Losing a baby tooth before your child’s mouth is ready to replace it can lead to orthodontic problems. Teeth can start to overcrowd. If a patient has overcrowded teeth, they are at an increased risk of being unable to clean their teeth properly. It’s harder to clean your own teeth if your toothbrush cannot clean between your teeth, thus increasing the risk of cavity development.
As you can see, neglecting dental care can severely affect your child’s development and overall health. So next time a pediatric dentist brings up the subject of x-rays, they are doing so because they want to help your child maintain their oral health.
How Often Are Dental X-Rays Taken?
A child usually gets their first x-ray when the dentist cannot visibly see the area between a child’s back teeth and most of the baby teeth have grown in. This situation usually happens around the age of 5 or 6, but we may need to take x-rays much earlier if the child is at risk of tooth decay or gum disease. After that, x-rays are usually taken every 12 – 24 months, depending on whether how cavity-prone the child is.
Make sure you ask Dr. Chen when your child should get their first x-rays taken. Together we will continue to work to help your child keep a healthy and beautiful smile!
What are dental x-rays?
Dental x-rays in Katy are images used by dentists to they can see tooth position and decay and overall the condition of your mouth. Dental x-rays do not hurt and are very fast to get done. X-rays use low levels of radiation to capture images and are harmless.
What are the different types of dental x-rays?
There are a few different types of dental x-rays in Katy that you can get. The first is a bite-wing x-ray; it helps to show upper and lower teeth areas. A periapical x-ray shows the whole tooth. Lastly, an occlusal x-ray is large and can show full tooth placement.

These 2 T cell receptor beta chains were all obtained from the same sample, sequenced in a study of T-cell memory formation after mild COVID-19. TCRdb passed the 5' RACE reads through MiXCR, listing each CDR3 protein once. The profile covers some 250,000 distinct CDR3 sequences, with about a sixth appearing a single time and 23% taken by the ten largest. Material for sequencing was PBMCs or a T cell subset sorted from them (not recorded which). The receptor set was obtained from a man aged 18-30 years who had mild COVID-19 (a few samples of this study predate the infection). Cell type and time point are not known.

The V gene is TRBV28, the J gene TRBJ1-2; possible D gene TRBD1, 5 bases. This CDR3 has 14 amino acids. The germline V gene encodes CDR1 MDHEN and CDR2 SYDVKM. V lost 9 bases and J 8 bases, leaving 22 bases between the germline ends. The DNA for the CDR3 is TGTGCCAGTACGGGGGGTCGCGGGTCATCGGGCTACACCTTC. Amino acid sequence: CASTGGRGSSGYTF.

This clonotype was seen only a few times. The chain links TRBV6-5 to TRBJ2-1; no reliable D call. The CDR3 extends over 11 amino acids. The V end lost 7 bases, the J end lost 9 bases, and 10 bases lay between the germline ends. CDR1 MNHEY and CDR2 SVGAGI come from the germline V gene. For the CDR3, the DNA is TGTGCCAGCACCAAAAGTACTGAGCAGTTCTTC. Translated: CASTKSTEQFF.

How are dental x-rays taken?
Dental x-rays in Katy are taken in our office. We will either have you stand or sit upright in a chair. You will have to wear a lead apron for radiation protection during the x-ray process. We will put x-ray sensors within the mouth to capture photos of your teeth. Afterward, we remove the apron, and you are onto the next part of your dental visit!
Why do I need dental x-rays?
Everyone needs Katy dental x-rays to be taken when you come in. X-rays not only show the positioning of teeth within your mouth, but they can also detect decay. We can see dental decay on x-ray images, and it helps up determine where the cavity is, and how large or small it is.
How often should you get dental x-rays?
You should get Katy dental x-rays nearly every visit. On average we will see you twice a year. A lot can change in a matter of six months, so it is vital that we stay on top of your teeth. Dental decay can start to develop, the sooner we catch it, the better.
What is a full set of dental x-rays?
If you require a complete set of Katy dental x-rays, then do not be alarmed. A full set consists of around fourteen to twenty individual x-rays to get a full dental image of your mouth. It seems like a large number of x-rays; however, the time it takes to take them is relatively fast.